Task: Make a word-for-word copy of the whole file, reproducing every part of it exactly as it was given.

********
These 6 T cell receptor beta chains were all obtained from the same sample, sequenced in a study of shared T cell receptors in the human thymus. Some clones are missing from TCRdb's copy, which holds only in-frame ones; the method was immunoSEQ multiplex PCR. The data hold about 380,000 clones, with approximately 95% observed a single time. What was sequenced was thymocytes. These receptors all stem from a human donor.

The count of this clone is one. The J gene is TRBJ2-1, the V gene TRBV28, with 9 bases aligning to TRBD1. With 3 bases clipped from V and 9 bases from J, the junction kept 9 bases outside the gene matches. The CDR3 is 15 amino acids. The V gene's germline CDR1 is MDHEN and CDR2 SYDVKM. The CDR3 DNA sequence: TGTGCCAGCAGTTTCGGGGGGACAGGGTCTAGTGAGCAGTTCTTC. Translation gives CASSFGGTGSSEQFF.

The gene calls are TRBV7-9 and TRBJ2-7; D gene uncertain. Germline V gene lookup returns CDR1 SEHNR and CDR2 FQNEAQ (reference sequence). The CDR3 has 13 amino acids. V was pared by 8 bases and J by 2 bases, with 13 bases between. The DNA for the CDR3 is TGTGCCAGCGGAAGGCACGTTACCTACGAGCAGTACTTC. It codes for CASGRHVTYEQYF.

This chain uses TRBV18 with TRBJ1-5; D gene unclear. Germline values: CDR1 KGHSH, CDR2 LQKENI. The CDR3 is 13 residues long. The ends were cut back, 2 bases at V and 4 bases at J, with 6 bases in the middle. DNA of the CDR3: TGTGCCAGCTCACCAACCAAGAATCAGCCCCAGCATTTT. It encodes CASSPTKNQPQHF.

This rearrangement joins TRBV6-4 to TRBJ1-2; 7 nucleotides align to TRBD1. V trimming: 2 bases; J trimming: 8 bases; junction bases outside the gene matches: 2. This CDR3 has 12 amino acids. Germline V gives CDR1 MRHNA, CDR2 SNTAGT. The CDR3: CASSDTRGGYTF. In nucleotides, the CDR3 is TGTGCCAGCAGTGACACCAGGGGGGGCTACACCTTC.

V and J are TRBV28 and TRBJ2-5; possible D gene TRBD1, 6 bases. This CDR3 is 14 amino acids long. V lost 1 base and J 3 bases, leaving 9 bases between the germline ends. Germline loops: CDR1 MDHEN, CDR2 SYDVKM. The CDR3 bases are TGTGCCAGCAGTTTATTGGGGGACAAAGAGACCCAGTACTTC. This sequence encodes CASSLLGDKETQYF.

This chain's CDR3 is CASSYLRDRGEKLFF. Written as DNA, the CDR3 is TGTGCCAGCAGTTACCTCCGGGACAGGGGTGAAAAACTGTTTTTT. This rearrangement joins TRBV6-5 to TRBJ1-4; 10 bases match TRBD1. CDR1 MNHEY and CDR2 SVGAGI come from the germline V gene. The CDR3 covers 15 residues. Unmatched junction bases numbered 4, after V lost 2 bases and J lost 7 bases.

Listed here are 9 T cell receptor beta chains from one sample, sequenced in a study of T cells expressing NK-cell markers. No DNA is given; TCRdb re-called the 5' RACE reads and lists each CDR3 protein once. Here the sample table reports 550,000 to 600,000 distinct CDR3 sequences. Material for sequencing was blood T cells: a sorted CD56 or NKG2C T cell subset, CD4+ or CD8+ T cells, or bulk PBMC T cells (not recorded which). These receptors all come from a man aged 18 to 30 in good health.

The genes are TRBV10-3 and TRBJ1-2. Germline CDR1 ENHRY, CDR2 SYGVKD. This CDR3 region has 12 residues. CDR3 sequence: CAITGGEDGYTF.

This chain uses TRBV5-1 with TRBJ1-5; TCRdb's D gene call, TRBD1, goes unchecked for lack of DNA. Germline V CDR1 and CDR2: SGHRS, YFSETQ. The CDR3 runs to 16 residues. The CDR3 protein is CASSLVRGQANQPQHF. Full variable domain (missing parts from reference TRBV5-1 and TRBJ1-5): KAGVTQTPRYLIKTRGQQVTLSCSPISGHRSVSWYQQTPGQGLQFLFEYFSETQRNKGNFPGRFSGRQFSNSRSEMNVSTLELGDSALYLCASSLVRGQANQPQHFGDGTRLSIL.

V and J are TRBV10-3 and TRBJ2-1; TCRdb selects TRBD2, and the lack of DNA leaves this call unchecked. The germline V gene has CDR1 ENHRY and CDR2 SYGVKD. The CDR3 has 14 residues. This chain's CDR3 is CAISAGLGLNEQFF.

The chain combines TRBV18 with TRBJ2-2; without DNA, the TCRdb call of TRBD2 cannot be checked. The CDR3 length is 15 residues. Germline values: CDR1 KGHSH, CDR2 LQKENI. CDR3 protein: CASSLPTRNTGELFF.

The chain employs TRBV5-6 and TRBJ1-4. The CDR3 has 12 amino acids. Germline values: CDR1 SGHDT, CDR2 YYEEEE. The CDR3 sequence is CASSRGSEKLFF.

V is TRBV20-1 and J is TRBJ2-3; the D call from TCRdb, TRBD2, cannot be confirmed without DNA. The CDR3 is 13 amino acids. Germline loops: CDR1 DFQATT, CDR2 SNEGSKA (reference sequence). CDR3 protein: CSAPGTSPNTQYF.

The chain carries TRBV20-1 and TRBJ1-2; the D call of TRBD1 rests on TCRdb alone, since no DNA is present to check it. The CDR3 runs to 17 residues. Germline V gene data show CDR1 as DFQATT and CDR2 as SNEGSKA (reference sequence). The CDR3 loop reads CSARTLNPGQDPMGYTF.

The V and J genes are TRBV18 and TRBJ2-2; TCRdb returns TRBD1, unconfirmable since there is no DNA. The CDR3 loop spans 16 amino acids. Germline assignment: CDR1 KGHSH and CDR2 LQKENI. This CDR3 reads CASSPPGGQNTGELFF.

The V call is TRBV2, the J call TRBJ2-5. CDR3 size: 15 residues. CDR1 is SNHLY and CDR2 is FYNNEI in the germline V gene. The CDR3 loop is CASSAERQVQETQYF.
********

These 6 T cell receptor beta chains were all obtained from the same sample, sequenced in a study of shared T cell receptors in the human thymus. Some clones are missing from TCRdb's copy, which holds only in-frame ones; the method was immunoSEQ multiplex PCR. The data hold about 380,000 clones, with approximately 95% observed a single time. What was sequenced was thymocytes. These receptors all stem from a human donor.

The count of this clone is one. The J gene is TRBJ2-1, the V gene TRBV28, with 9 bases aligning to TRBD1. With 3 bases clipped from V and 9 bases from J, the junction kept 9 bases outside the gene matches. The CDR3 is 15 amino acids. The V gene's germline CDR1 is MDHEN and CDR2 SYDVKM. The CDR3 DNA sequence: TGTGCCAGCAGTTTCGGGGGGACAGGGTCTAGTGAGCAGTTCTTC. Translation gives CASSFGGTGSSEQFF.

The gene calls are TRBV7-9 and TRBJ2-7; D gene uncertain. Germline V gene lookup returns CDR1 SEHNR and CDR2 FQNEAQ (reference sequence). The CDR3 has 13 amino acids. V was pared by 8 bases and J by 2 bases, with 13 bases between. The DNA for the CDR3 is TGTGCCAGCGGAAGGCACGTTACCTACGAGCAGTACTTC. It codes for CASGRHVTYEQYF.

This chain uses TRBV18 with TRBJ1-5; D gene unclear. Germline values: CDR1 KGHSH, CDR2 LQKENI. The CDR3 is 13 residues long. The ends were cut back, 2 bases at V and 4 bases at J, with 6 bases in the middle. DNA of the CDR3: TGTGCCAGCTCACCAACCAAGAATCAGCCCCAGCATTTT. It encodes CASSPTKNQPQHF.

This rearrangement joins TRBV6-4 to TRBJ1-2; 7 nucleotides align to TRBD1. V trimming: 2 bases; J trimming: 8 bases; junction bases outside the gene matches: 2. This CDR3 has 12 amino acids. Germline V gives CDR1 MRHNA, CDR2 SNTAGT. The CDR3: CASSDTRGGYTF. In nucleotides, the CDR3 is TGTGCCAGCAGTGACACCAGGGGGGGCTACACCTTC.

V and J are TRBV28 and TRBJ2-5; possible D gene TRBD1, 6 bases. This CDR3 is 14 amino acids long. V lost 1 base and J 3 bases, leaving 9 bases between the germline ends. Germline loops: CDR1 MDHEN, CDR2 SYDVKM. The CDR3 bases are TGTGCCAGCAGTTTATTGGGGGACAAAGAGACCCAGTACTTC. This sequence encodes CASSLLGDKETQYF.

This chain's CDR3 is CASSYLRDRGEKLFF. Written as DNA, the CDR3 is TGTGCCAGCAGTTACCTCCGGGACAGGGGTGAAAAACTGTTTTTT. This rearrangement joins TRBV6-5 to TRBJ1-4; 10 bases match TRBD1. CDR1 MNHEY and CDR2 SVGAGI come from the germline V gene. The CDR3 covers 15 residues. Unmatched junction bases numbered 4, after V lost 2 bases and J lost 7 bases.

Listed here are 9 T cell receptor beta chains from one sample, sequenced in a study of T cells expressing NK-cell markers. No DNA is given; TCRdb re-called the 5' RACE reads and lists each CDR3 protein once. Here the sample table reports 550,000 to 600,000 distinct CDR3 sequences. Material for sequencing was blood T cells: a sorted CD56 or NKG2C T cell subset, CD4+ or CD8+ T cells, or bulk PBMC T cells (not recorded which). These receptors all come from a man aged 18 to 30 in good health.

The genes are TRBV10-3 and TRBJ1-2. Germline CDR1 ENHRY, CDR2 SYGVKD. This CDR3 region has 12 residues. CDR3 sequence: CAITGGEDGYTF.

This chain uses TRBV5-1 with TRBJ1-5; TCRdb's D gene call, TRBD1, goes unchecked for lack of DNA. Germline V CDR1 and CDR2: SGHRS, YFSETQ. The CDR3 runs to 16 residues. The CDR3 protein is CASSLVRGQANQPQHF. Full variable domain (missing parts from reference TRBV5-1 and TRBJ1-5): KAGVTQTPRYLIKTRGQQVTLSCSPISGHRSVSWYQQTPGQGLQFLFEYFSETQRNKGNFPGRFSGRQFSNSRSEMNVSTLELGDSALYLCASSLVRGQANQPQHFGDGTRLSIL.

V and J are TRBV10-3 and TRBJ2-1; TCRdb selects TRBD2, and the lack of DNA leaves this call unchecked. The germline V gene has CDR1 ENHRY and CDR2 SYGVKD. The CDR3 has 14 residues. This chain's CDR3 is CAISAGLGLNEQFF.

The chain combines TRBV18 with TRBJ2-2; without DNA, the TCRdb call of TRBD2 cannot be checked. The CDR3 length is 15 residues. Germline values: CDR1 KGHSH, CDR2 LQKENI. CDR3 protein: CASSLPTRNTGELFF.

The chain employs TRBV5-6 and TRBJ1-4. The CDR3 has 12 amino acids. Germline values: CDR1 SGHDT, CDR2 YYEEEE. The CDR3 sequence is CASSRGSEKLFF.

V is TRBV20-1 and J is TRBJ2-3; the D call from TCRdb, TRBD2, cannot be confirmed without DNA. The CDR3 is 13 amino acids. Germline loops: CDR1 DFQATT, CDR2 SNEGSKA (reference sequence). CDR3 protein: CSAPGTSPNTQYF.

The chain carries TRBV20-1 and TRBJ1-2; the D call of TRBD1 rests on TCRdb alone, since no DNA is present to check it. The CDR3 runs to 17 residues. Germline V gene data show CDR1 as DFQATT and CDR2 as SNEGSKA (reference sequence). The CDR3 loop reads CSARTLNPGQDPMGYTF.

The V and J genes are TRBV18 and TRBJ2-2; TCRdb returns TRBD1, unconfirmable since there is no DNA. The CDR3 loop spans 16 amino acids. Germline assignment: CDR1 KGHSH and CDR2 LQKENI. This CDR3 reads CASSPPGGQNTGELFF.

The V call is TRBV2, the J call TRBJ2-5. CDR3 size: 15 residues. CDR1 is SNHLY and CDR2 is FYNNEI in the germline V gene. The CDR3 loop is CASSAERQVQETQYF.